Solid dictionary skills are a crucial element of successful English-language learning, and these dictionary e-lessons are designed to help you pass on these skills to your students. In each e-lesson we offer full teaching notes and photocopiable worksheets on key elements of dictionaries, ranging from simple tasks like using guide words, to more detailed discussion about metaphor, idioms and phrases.
You can search the e-lessons archive by dictionary. Select the dictionary in the top right corner, then click on the ‘Search the Archive’ button.
Getting the right stress in English words
One of the keys to sounding fluent in English lies in getting the stress right – placing slightly more emphasis on one part of a word (one syllable) than on all the rest. This e-lesson asks students to work out how many syllables different words have, and to identify where the stress should fall, using the ‘stress markers’ in the Macmillan Essential Dictionary to help them.
Finding your way around in the dictionary
Many words in English have more than one meaning, and belong to more than one word class. The aim of this lesson is to prepare students for situations where their dictionary work brings them into contact with two or more occurrences of the same headword, in two or more different word classes. The exercises on the worksheet will help students to distinguish between the different meanings and word classes, and make better use of the dictionary entry.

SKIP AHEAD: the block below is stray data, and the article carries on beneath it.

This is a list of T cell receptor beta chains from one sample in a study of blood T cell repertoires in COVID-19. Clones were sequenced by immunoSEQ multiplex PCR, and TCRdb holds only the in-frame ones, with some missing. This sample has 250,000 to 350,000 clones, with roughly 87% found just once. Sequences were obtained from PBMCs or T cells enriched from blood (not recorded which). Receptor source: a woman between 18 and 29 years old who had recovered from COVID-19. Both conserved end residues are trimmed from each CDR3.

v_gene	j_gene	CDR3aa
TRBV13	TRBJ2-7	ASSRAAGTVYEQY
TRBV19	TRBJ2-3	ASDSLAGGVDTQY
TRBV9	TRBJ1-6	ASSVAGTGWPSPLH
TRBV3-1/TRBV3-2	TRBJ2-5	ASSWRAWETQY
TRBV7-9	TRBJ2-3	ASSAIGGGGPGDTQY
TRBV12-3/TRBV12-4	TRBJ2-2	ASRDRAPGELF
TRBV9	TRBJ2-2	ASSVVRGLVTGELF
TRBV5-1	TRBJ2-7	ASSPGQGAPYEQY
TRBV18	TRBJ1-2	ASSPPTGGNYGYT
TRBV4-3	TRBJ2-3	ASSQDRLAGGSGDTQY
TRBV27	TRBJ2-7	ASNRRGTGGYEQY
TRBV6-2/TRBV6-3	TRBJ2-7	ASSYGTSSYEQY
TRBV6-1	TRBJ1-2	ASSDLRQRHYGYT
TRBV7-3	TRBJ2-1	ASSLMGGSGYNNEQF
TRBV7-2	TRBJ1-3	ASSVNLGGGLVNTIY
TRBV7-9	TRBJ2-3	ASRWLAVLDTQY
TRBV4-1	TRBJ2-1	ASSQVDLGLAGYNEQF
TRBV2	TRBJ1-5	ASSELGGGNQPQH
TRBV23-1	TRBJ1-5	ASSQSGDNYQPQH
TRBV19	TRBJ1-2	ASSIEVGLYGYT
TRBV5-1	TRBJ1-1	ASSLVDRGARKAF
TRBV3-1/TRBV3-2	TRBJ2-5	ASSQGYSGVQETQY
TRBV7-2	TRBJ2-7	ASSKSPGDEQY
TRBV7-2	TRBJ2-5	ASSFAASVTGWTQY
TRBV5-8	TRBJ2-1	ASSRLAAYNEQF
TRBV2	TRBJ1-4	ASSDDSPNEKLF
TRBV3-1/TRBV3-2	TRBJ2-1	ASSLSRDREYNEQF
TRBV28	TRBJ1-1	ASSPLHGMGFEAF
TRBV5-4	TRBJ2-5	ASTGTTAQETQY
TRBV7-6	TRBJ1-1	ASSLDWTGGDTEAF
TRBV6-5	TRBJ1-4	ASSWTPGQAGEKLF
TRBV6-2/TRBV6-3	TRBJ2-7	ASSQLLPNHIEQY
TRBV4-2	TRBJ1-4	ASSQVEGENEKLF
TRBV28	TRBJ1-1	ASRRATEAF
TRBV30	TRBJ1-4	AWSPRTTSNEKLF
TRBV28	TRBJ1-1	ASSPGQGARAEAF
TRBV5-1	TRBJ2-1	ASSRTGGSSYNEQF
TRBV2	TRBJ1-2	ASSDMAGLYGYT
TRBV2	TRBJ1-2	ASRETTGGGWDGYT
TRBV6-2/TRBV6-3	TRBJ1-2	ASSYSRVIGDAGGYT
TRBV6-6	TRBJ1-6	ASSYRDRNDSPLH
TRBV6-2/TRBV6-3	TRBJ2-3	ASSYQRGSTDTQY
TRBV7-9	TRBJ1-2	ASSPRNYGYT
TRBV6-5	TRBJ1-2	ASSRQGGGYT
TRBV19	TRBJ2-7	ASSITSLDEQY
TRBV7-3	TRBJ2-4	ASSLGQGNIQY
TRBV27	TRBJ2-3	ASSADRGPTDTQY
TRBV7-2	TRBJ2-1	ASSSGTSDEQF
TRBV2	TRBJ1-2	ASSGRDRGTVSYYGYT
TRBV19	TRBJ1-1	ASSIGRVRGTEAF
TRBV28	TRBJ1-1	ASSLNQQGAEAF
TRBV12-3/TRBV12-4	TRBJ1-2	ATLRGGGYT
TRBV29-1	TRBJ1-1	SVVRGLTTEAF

Love at first sight
What words can you use with love, and which ones should you avoid? This collocations e-lesson helps you find out.
Dreams and nightmares
The words dream and nightmare can be used in a number of different ways – this e-lesson helps students untangle which meaning to use when, and what collocations they should be looking for in each case.
Rain, wind and snow
The words rain, wind and snow can be used in a number of different ways – this e-lesson helps students untangle which meaning to use when, and what collocations they should be looking for in each case.
Using adjectives or adverbs with adjectives allows students to expand on an idea and make it sound more fluent and natural. This e-lesson helps them develop these skills.
Using the ‘friends’ of a noun
Using the right adjective with a noun allows students to sound more fluent and natural in their speaking and writing. This e-lesson helps them develop these skills.
Certain nouns form the core or ‘DNA’ of a text and from here, information can be added and ideas developed. This e-lesson helps students develop these skills.
Orange is it
Different colours can make us think and feel in very different ways. This Macmillan English Dictionary e-lesson considers how big companies use colour to encourage us to choose their products over their competitors’. It goes on to look at some of the many words and phrases in English that are associated with, or use, colour.
Where do new words come from?
There are many different ways for a new word to enter the English language, from compounding and borrowing to shortening and reassigning meaning. This Macmillan English Dictionary e-lesson features an article on how new words come into being, and presents a selection of common words and phrases whose origins students may not previously have understood.